Learning to dance in the rain?

Rupert White Posted By Rupert White
from Burlington Media Group

One of the lessons that has been learned the hard way over the past few, very difficult months, is that the survival instinct is astonishingly powerful.

From an external point of view it has been very interesting that compared with the last big recession in the late eighties and early nineties, the speed of reaction of law firms to ensure survival has been far quicker and far more comprehensive than might have been anticipated.

Why should this be?

One possibility is that events themselves have moved far more swiftly in the current recession.

It may, however, be as much indicative of the increased commerciality of business life generally as to differing circumstances within the profession.

This is not to deny that changes in the legal industry have altered our approach.  On the contrary, we are all aware that the last fifteen years have seen the introduction of some of the most far-reaching developments in its history.  Remember the days before the Franchise?  Just think how much has happened since then - IiP, ISO9000/01, Lexcel.  And the net effect of the changes has nearly all been directed at the profession becoming more business-like in its dealings.  Even the regulatory-driven measures have leant in that direction.  Money-laundering and complaints handling are just two of them.  Diversity and compliance with a new Code of Conduct are others.

The business-like approach has meant that there have been lightning-fast cuts in areas of expenditure where we were once far tardier.  Although this has meant that we may currently be perceived as less people-orientated and more hard-nosed than may have heretofore been the case it is now accepted that there is nothing unusually harsh in being business-like.

But proof that we are more business-like than we used to be encompasses more than spotting storm clouds on the near horizon and battening down the hatches and riding out the storm.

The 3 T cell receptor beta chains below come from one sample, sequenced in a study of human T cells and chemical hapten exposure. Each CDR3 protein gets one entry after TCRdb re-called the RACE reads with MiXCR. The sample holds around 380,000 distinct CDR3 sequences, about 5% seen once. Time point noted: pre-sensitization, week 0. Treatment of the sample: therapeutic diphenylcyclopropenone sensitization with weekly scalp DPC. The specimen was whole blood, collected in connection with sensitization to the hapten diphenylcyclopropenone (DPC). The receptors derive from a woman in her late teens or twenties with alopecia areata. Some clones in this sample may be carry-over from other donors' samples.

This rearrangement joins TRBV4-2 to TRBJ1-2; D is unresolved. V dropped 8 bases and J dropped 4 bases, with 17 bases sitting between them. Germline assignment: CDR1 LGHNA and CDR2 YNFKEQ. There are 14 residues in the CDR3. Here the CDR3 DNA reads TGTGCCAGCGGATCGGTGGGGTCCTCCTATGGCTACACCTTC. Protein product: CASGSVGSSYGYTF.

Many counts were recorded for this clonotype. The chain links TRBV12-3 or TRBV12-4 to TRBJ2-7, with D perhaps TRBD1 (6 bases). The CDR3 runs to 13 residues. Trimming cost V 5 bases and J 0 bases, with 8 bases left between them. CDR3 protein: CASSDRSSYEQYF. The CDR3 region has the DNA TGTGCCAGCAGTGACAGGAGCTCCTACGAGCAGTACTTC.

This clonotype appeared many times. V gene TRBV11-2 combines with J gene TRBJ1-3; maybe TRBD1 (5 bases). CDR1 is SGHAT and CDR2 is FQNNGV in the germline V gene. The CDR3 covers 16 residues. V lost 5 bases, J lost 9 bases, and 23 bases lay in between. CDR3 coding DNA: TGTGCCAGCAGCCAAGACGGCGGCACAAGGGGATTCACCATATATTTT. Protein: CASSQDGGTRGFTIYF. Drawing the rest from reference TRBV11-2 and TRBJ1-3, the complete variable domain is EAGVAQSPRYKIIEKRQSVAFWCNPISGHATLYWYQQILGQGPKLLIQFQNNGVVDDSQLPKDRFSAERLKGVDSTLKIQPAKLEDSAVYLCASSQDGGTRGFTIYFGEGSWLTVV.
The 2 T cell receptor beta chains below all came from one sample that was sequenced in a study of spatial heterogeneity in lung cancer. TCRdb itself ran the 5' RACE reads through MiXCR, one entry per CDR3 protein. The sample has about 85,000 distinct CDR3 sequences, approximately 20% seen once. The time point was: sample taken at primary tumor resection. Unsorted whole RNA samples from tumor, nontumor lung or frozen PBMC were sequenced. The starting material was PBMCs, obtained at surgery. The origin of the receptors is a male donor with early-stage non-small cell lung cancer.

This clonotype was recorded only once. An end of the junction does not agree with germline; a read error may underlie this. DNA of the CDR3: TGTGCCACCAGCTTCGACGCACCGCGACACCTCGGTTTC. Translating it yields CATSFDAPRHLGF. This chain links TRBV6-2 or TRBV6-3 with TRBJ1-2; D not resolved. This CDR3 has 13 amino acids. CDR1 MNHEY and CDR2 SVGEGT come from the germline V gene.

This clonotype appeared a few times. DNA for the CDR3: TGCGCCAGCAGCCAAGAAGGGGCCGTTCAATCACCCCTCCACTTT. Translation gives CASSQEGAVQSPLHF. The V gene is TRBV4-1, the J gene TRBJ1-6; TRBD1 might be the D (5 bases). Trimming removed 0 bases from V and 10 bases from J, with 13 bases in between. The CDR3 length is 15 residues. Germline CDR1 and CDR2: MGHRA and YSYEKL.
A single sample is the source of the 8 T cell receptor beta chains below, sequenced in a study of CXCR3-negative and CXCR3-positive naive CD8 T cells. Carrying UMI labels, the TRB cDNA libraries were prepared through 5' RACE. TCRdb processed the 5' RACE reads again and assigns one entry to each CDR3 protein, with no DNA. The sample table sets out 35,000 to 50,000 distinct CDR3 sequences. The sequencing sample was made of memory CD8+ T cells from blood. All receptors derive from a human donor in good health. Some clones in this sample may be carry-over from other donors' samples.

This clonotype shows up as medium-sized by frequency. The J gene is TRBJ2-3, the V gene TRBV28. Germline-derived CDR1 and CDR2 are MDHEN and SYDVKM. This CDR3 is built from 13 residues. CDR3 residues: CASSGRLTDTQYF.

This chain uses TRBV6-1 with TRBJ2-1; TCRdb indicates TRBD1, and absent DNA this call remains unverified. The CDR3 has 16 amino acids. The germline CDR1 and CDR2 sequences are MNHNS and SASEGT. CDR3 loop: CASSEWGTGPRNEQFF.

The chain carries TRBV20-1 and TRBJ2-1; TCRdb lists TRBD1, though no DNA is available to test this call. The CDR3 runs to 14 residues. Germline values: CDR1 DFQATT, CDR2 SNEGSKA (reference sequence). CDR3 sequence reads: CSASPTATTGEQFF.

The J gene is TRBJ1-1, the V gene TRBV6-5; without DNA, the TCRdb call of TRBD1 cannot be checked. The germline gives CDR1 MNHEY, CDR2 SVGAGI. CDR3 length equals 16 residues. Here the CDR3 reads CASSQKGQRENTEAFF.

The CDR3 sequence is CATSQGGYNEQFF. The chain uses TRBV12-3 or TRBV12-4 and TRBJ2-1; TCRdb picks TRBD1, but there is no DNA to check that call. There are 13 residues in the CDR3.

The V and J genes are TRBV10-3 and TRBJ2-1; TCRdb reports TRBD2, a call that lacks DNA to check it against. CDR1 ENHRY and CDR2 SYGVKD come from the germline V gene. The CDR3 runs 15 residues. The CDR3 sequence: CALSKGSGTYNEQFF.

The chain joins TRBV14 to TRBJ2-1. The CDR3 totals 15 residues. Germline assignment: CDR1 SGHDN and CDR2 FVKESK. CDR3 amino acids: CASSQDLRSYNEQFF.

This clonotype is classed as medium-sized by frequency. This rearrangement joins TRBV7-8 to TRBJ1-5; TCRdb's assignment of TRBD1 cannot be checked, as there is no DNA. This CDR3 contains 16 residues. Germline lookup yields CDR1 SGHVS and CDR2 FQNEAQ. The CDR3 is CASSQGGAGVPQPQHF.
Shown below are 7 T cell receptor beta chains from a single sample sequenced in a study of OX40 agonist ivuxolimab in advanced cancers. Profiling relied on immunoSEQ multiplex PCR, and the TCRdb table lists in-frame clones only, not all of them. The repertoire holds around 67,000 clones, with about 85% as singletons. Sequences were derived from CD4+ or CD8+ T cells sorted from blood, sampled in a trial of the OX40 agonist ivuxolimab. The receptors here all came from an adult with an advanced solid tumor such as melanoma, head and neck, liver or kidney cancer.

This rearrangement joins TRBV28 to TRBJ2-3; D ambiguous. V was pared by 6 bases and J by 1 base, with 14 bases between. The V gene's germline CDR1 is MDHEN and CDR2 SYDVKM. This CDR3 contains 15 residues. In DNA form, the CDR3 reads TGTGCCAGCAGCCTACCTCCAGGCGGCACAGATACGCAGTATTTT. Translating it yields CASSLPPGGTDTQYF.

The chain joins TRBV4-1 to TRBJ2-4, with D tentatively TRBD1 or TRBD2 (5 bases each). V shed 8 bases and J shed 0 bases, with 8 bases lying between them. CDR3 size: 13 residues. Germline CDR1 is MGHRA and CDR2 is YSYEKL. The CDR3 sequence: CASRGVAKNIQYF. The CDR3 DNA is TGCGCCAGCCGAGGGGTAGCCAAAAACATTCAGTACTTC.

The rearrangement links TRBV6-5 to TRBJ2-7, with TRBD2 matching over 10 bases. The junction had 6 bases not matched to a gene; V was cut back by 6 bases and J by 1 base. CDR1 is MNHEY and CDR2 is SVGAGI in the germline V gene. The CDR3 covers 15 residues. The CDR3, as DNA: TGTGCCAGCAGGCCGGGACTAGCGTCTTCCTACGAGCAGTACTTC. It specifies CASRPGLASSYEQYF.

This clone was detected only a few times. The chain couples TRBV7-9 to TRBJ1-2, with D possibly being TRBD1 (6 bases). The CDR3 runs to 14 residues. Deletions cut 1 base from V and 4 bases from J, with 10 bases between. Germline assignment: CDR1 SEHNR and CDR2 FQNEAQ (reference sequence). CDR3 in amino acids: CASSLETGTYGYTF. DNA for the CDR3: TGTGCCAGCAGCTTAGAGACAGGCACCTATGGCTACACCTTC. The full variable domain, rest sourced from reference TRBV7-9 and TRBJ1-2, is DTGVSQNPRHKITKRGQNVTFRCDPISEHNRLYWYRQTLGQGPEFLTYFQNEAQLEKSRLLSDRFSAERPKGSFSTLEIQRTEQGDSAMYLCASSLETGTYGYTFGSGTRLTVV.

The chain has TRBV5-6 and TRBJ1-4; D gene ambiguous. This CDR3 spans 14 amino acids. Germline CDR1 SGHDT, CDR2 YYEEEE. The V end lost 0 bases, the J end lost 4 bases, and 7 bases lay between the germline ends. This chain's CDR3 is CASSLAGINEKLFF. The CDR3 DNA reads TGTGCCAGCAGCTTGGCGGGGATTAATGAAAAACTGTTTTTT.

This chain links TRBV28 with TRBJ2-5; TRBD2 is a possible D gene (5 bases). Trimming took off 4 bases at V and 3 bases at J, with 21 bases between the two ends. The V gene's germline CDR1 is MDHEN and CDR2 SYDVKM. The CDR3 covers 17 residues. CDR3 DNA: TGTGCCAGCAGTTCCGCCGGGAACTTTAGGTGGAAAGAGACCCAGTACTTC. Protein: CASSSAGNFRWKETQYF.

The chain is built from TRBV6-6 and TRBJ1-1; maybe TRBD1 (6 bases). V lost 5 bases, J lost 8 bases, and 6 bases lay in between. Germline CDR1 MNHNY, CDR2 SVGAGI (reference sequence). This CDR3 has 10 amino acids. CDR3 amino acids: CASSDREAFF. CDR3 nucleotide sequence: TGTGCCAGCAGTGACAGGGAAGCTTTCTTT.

The quite extraordinary changes we have been witnessing in recent months in fundamental parts of business life are unlikely to be repeated in our working lifetimes.  But do they mean that life as we know it has come to an end? No; but they mark the start of a different era to the one we have all been working in for the past fifteen years or so.

The firms that are really going to be showing their management mettle are the ones that are doing something positive.  There is still business to be done and actually being done.  The firms that are going to benefit are the ones that aren't just battening down the hatches during the recession, waiting for its storm to pass.

They are the ones who are actually using the time that they are finding on their hands in working on their businesses and in looking at just how they can adapt best to changing market conditions.

If we take a look at what other industries are getting up to - and, save for questions of scale and product there are many common factors with them - then there is much to be learned about life in the harsh lane, marketing and positive thinking.  Just watching the international motor industry re-invent itself under pressure is an absolutely fascinating process.  The changes accelerated by the threat of imminent execution show how the rate of acceleration of change can benefit us all.

Like the motor industry, the level of legal business having fallen off a cliff over recent months has left us with plenty of time to ponder over how life will be in the future.  Are we using this time as wisely and as profitably as we can?

One approach is the deployment of the head in the sand argument.  This has been done very effectively in the past on the basis that we should all "go back to our rooms and get our heads down and do some real work".   But this time we have surely learnt from past recessions that there is more to recovery than this and there is now a real opportunity to be different.

So how can we start to apply this positive thinking to our own legal businesses?

How do we join the ranks of those most likely to succeed?

It's actually a very straightforward checklist:

How's the war chest?

Surprisingly, the fundamentals in this area are often ignored. 

How healthy is your office a/c and what are you doing to maintain it?

How is your time recording and how much WIP do you have stacked up?  Are you converting it effectively?

Have you put effective interim billing processes in place?

What are the debtor and disbursements ledgers like?

What levels of profitability and profit are you maintaining?

Are you monitoring all these performance indicators regularly at all levels in the firm?